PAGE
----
- Finally, calling these instances "clones" or "copies" is misleading. A best they should be called "dependent faces" or "child faces", but the fact that they complicate the lifecycle management of many objects is a problem in itself.
Just like for multi-thread usage, the only correct way to deal with a mutable API is to either use locking of a single instance before doing any mutable operation (be it loading something, or changing some settings), or to create several FT_Face instances instead. This keeps an already complicated API manageable without introducing new failure modes.
However, it should be possible to implement a real "cloning" facility that could be used for safe multi-threaded and variable-fonts usage. As long as all read-only sharing is hidden from the client, it can be introduced progressively into the source tree.
What I mean more precisely:
- An FT_Clone_Face() API that takes an input FT_Face instance and returns a new instance that has its own lifecycle (except that they will be children of the same FT_Library, and use the same FT_Memory allocator).
- For the input stream, a way to either clone it, or share it safely between instances is needed, and should be provided as an argument to the function in some way. We could change the stream implementation used internally by the library to make this easier, or we could require the client to use FT_Open_Face() with a user-provided shareable stream for FT_Clone_Face() to work.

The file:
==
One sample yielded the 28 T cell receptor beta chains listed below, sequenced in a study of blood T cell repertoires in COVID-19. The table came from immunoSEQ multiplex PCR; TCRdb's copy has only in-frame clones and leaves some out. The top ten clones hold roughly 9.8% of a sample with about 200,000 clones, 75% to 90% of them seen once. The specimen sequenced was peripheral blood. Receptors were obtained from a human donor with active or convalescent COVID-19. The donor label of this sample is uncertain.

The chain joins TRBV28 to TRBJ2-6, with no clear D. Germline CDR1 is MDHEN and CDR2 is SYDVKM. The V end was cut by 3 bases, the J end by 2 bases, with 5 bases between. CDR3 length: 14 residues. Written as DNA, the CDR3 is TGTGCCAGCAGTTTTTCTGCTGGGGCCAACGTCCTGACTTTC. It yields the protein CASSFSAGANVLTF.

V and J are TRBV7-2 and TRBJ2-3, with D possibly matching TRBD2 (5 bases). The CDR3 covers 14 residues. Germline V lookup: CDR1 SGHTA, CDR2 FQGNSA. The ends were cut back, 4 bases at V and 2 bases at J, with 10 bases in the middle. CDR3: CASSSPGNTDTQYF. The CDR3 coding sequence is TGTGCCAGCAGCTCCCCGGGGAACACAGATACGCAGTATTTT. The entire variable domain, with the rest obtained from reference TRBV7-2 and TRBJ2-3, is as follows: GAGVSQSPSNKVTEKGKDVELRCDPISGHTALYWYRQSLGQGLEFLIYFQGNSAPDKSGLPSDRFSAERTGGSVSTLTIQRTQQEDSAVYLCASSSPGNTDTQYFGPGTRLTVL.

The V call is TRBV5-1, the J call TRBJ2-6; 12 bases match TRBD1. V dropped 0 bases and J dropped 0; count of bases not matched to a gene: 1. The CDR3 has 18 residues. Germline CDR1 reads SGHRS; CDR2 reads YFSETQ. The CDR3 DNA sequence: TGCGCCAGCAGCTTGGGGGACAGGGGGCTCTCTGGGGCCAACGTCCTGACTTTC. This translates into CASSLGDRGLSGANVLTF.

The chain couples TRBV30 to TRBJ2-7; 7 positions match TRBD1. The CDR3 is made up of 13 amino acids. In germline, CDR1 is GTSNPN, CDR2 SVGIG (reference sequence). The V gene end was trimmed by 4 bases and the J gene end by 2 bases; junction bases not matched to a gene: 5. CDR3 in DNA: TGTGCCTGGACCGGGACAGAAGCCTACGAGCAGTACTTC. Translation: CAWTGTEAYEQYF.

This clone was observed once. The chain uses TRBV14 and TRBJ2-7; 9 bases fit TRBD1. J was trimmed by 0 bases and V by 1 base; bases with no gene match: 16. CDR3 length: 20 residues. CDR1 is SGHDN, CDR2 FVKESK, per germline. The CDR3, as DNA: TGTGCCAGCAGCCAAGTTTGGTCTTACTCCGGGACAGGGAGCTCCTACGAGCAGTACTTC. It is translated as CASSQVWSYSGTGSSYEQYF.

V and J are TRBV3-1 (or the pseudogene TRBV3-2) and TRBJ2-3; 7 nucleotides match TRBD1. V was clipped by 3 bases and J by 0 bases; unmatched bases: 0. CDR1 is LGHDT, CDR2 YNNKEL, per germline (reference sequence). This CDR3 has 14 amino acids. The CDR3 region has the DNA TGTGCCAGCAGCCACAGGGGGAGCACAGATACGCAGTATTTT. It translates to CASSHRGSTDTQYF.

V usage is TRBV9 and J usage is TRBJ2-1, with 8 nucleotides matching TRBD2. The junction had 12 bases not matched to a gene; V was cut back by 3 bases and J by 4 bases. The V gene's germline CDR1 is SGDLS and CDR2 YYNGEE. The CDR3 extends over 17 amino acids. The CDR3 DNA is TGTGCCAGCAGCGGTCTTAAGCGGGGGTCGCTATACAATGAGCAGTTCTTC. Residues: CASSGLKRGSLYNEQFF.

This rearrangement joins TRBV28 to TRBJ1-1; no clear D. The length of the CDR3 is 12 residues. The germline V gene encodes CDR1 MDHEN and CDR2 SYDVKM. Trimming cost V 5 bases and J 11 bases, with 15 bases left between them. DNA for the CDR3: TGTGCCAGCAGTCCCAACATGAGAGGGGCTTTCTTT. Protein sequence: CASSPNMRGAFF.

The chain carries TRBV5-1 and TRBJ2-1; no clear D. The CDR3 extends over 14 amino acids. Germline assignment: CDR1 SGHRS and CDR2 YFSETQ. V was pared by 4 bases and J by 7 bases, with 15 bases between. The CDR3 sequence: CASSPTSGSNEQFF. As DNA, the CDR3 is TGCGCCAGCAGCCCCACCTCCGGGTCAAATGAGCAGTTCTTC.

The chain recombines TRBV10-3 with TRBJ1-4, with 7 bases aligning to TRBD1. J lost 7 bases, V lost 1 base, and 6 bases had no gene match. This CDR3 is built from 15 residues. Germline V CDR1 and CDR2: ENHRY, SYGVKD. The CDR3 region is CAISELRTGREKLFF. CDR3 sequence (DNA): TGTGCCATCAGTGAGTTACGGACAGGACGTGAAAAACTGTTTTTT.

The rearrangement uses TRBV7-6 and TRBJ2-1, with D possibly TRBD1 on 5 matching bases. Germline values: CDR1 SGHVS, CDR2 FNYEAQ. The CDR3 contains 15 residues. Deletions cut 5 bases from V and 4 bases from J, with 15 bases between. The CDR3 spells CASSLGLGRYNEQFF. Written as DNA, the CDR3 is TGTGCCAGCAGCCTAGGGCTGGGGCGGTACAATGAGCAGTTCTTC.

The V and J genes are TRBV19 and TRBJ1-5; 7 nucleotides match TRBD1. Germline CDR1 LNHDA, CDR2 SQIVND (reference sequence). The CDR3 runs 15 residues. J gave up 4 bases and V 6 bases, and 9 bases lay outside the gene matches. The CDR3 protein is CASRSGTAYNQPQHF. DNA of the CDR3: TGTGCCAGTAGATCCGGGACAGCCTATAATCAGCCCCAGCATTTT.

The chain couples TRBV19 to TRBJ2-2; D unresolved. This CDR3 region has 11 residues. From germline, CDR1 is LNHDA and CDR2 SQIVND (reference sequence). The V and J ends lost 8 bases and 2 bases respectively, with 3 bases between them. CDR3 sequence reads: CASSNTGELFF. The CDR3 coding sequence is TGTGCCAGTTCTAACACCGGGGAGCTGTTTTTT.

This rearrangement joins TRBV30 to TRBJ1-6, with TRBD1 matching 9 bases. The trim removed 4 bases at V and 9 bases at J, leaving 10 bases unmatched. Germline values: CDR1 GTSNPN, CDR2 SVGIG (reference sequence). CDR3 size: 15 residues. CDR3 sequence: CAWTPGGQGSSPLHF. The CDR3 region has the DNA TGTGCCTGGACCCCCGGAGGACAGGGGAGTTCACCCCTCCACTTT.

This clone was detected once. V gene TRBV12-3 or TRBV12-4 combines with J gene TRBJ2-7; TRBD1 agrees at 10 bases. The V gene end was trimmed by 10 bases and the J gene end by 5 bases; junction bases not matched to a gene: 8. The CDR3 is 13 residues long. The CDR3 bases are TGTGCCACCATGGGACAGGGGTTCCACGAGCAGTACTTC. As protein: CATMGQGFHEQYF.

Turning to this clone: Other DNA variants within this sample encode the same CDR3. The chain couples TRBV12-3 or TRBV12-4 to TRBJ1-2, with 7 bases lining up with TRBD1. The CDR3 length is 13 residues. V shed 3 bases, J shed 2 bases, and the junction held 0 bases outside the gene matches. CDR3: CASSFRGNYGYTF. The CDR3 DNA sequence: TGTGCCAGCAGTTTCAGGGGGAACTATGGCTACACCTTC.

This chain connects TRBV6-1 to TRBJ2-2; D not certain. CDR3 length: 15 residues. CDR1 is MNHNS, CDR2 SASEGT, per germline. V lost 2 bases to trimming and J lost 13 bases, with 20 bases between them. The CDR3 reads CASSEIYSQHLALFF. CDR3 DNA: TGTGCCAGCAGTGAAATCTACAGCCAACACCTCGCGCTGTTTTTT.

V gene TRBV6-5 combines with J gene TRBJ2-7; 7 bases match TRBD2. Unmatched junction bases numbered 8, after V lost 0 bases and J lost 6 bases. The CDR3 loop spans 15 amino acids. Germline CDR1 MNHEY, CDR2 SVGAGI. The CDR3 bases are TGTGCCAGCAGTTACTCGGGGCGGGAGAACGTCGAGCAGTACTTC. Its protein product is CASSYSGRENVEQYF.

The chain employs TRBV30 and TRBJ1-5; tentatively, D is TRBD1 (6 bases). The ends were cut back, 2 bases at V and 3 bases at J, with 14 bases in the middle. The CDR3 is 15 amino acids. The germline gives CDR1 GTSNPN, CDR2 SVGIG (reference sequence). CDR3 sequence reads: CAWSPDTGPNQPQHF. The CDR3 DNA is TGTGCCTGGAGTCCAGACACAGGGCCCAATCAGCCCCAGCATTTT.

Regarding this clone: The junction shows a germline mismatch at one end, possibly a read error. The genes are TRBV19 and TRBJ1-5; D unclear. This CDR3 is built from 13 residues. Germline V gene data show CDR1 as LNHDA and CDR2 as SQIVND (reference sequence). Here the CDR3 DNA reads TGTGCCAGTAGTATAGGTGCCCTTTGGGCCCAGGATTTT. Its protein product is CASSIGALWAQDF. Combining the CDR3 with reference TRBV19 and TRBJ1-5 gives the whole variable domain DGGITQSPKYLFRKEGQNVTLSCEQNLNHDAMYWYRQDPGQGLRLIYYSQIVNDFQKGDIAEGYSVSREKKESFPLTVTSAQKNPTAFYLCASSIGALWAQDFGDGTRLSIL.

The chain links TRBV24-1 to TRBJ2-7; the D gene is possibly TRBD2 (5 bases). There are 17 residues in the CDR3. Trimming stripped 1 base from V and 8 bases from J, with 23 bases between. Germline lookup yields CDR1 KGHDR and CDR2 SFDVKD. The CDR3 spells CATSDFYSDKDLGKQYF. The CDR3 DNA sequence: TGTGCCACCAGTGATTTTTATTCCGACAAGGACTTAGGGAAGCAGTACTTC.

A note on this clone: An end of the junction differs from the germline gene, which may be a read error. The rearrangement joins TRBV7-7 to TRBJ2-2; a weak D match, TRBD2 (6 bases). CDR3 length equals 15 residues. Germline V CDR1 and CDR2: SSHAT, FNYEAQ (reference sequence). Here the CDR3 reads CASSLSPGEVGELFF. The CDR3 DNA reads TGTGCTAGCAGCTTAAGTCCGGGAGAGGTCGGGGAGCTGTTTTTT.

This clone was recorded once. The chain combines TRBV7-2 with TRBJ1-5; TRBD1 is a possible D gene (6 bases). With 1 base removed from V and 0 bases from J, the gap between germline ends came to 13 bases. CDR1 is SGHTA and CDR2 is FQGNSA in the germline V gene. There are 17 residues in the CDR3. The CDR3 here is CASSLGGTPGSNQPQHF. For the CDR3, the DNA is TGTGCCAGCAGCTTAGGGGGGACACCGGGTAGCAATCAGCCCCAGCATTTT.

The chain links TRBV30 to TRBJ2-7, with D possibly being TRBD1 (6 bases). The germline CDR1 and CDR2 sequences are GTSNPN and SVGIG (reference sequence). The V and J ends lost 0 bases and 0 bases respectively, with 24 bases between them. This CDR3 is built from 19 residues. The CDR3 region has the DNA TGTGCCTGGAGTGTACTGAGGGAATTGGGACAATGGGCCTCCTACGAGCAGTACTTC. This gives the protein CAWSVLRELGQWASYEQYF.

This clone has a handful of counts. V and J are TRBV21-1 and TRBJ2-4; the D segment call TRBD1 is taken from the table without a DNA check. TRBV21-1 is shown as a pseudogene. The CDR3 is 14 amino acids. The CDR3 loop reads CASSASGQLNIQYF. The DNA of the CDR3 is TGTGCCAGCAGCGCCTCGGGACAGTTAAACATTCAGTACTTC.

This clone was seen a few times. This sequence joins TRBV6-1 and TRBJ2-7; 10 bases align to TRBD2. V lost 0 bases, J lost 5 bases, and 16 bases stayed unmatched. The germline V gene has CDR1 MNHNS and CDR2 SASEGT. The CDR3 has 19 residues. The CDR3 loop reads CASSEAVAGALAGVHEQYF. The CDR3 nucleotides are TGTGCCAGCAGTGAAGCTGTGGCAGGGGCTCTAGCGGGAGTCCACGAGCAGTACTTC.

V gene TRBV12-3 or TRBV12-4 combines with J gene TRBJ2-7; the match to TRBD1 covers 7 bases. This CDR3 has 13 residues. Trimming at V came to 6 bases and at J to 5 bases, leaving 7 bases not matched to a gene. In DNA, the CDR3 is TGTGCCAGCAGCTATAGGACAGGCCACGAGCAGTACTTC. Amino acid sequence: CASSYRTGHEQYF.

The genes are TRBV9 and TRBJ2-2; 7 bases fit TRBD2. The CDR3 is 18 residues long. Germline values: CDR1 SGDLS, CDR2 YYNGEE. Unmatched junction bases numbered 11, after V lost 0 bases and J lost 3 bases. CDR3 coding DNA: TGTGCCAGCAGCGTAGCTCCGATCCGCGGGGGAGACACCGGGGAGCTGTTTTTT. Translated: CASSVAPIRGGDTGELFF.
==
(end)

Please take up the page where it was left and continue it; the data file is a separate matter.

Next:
- The initial implementation would simply re-open the face with the new stream, inefficient but completely safe. But this opens the door to identifying read-only data in the source face that can be copied directly to the clone, saving all the work required to load/validate/compute it.
- Note that I wrote "copy" above, because for efficient and safe read-only sharing, atomic reference counting is required, which is not part of C99, hence not portable. However, it can be introduced as a separate step by defining the right abstractions (types and macros to operate on them). Essentially, we need the equivalent of std::shared_ptr<>, or the intrusive versions of it where the ref-count is at the start of the shared object, but in C99 instead. For platforms that do not support threads, just do non-atomic refcounts.
- The most important part is being able to progressively increase the efficiency of the cloning process in a way that adds read-only sharing in an explicit way that is easy to control at review time, or when changing the library's internals.